The succulent nature of these tubers makes them a favorite food of many desert mammals, including javelina, ground-squirrels, and jackrabbits. To protect our newly transplanted fingerlings, we planted them in 5-sided cages of hardware cloth, staked deep into the ground.  Nothing would be able to bite into them from the sides or top, they have plenty of room to grow (the tubers can get quite large but the largest are smaller than the cage size), and the vines have plenty of space to stretch out. We planted them under the protective shade and vertical structure of creosote bushes.  These provide a slight filtering of the sunlight that might reach the tuber, and a lattice for the vines to twine among.

Young globeberry vine growing through cage and up into the creosote bush above.

...And it's gone. Hole where 
globeberry tuber used to be.
Last week we went out and checked the plants to see how many had survived from last year. We knew that a few had been eaten last summer by ground-squirrels burrowing under the cage and snacking on the tuber. Quite happily we found that the ground-squirrels had only destroyed four.  The other 28 have pushed out a tiny start of a vine for this year…a tiny start 1” to 8” long awaiting the onset of monsoon rains to take off and grow. If the rains are good, each could produce up to 10m of vines before the end of the season and will hopefully produce fruits to help spread the population.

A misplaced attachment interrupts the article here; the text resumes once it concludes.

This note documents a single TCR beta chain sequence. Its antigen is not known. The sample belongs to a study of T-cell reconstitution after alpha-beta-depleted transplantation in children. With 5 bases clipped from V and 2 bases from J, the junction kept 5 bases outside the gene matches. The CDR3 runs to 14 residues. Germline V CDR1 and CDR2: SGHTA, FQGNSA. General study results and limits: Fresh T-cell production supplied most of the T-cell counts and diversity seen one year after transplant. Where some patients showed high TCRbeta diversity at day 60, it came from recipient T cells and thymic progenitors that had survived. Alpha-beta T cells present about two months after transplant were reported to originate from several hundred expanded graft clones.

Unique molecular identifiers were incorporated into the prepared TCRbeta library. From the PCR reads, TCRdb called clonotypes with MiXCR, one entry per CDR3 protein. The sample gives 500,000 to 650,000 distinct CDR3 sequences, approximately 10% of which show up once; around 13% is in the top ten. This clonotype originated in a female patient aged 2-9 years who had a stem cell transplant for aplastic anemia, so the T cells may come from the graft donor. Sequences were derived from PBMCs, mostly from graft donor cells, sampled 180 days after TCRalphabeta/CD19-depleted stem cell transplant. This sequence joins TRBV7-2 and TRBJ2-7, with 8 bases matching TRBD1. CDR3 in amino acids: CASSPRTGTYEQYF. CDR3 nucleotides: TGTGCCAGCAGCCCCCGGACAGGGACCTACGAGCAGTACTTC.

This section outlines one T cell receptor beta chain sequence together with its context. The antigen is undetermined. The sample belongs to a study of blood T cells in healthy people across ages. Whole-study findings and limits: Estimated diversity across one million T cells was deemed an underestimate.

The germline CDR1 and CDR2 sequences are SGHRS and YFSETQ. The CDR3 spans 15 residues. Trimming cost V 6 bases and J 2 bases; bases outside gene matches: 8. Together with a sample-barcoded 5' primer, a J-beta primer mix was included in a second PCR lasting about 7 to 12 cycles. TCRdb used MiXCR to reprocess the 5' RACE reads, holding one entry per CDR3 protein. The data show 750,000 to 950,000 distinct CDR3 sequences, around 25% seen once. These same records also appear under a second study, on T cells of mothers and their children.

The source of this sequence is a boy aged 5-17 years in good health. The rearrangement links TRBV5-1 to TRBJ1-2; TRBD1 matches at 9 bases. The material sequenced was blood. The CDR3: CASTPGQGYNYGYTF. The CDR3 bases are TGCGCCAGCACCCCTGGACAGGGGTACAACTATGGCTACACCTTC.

Given time and financial opportunity we hope to be able to restore more populations across Avra Valley and restore the genetic flow between populations on either side of the valley. If you want to become involved with critical conservation and restoration efforts like this one, please contact us! We’re always looking for more help with ongoing research into the needs of specific species (like our Nestboxes for Urban Birds/Nestbox Experiments – blog coming soon) or optimizing efficiency in restoration techniques (check out pg. 22 of the next issue of the Vermillion Flycatcher).

Finally. if you would like to join the yearly effort surveying for Tumamoc globeberry plants around Tucson, please contact Frank Reichenbacher – especially important this year as the proposed Southline Transmission Projectgoes within 11 yards of the remnant globeberry population on Tumamoc Hill.

Tuesday, June 17, 2014